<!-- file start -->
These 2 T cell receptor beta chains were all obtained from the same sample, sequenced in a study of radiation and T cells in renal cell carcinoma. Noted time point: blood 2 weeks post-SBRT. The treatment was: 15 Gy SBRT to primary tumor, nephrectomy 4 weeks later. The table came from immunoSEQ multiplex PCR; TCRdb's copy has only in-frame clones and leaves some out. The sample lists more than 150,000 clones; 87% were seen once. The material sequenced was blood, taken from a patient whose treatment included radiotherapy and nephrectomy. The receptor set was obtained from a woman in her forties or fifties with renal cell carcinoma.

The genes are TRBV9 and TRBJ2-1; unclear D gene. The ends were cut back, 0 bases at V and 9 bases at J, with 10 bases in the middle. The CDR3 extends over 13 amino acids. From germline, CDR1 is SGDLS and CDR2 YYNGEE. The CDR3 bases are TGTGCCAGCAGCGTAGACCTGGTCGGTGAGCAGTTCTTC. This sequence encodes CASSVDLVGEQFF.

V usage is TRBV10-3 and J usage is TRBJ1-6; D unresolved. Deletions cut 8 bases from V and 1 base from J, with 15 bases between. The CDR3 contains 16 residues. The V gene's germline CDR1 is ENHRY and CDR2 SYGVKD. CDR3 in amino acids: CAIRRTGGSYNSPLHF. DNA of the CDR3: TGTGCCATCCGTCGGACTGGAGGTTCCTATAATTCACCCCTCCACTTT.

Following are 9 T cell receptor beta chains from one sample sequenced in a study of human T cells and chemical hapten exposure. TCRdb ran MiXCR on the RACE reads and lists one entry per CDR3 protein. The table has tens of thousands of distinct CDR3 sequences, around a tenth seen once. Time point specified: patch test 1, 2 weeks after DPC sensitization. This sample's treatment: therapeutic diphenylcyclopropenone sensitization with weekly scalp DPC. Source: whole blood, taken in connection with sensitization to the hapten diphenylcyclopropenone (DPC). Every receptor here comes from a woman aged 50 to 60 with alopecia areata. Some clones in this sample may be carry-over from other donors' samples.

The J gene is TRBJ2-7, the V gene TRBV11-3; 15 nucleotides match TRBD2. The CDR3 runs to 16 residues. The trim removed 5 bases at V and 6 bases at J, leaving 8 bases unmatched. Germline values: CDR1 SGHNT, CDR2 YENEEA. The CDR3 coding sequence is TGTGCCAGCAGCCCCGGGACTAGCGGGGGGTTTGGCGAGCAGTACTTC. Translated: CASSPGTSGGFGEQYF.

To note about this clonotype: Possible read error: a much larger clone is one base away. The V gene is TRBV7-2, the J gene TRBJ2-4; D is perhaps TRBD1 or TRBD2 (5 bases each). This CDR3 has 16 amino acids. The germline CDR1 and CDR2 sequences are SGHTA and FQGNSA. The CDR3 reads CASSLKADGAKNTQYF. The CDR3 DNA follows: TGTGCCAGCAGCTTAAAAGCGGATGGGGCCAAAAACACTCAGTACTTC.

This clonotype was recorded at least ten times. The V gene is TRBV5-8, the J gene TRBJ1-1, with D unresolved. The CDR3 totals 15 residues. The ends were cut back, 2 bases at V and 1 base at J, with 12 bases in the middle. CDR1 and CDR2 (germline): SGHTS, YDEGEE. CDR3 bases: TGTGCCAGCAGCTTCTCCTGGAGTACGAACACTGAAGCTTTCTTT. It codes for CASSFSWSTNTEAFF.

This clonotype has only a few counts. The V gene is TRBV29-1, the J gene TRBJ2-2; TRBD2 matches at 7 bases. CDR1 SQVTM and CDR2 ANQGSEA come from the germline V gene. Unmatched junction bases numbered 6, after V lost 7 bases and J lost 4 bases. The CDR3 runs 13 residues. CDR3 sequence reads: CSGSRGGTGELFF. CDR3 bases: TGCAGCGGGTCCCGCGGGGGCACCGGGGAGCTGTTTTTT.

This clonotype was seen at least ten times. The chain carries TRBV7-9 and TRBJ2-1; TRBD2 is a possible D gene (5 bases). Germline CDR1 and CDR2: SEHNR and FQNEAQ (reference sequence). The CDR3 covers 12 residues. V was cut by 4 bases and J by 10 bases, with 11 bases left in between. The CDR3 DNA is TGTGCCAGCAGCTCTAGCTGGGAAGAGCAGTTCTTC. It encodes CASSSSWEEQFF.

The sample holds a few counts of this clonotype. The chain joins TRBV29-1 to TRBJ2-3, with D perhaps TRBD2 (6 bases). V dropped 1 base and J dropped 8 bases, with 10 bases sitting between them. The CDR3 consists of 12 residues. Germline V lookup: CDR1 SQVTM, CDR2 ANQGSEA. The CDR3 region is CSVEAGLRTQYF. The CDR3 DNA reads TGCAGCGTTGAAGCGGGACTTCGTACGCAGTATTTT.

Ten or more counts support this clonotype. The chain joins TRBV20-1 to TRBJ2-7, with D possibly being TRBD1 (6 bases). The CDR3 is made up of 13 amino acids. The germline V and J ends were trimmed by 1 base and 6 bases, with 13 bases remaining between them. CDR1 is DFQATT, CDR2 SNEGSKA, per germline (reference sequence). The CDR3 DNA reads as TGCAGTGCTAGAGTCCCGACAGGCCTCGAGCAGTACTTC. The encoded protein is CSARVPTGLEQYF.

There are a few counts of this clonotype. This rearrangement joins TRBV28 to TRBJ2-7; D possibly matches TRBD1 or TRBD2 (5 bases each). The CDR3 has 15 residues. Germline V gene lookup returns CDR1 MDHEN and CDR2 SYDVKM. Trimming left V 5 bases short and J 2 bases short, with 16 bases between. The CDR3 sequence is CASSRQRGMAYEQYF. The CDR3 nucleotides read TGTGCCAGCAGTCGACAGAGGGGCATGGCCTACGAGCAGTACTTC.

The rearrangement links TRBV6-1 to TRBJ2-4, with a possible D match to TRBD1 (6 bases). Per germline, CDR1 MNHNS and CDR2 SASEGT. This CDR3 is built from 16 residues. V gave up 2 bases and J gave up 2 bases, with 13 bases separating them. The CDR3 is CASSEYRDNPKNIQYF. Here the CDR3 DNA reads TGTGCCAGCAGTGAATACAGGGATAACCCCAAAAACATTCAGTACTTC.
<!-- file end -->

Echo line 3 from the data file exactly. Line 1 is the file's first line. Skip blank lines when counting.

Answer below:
V usage is TRBV10-3 and J usage is TRBJ1-6; D unresolved. Deletions cut 8 bases from V and 1 base from J, with 15 bases between. The CDR3 contains 16 residues. The V gene's germline CDR1 is ENHRY and CDR2 SYGVKD. CDR3 in amino acids: CAIRRTGGSYNSPLHF. DNA of the CDR3: TGTGCCATCCGTCGGACTGGAGGTTCCTATAATTCACCCCTCCACTTT.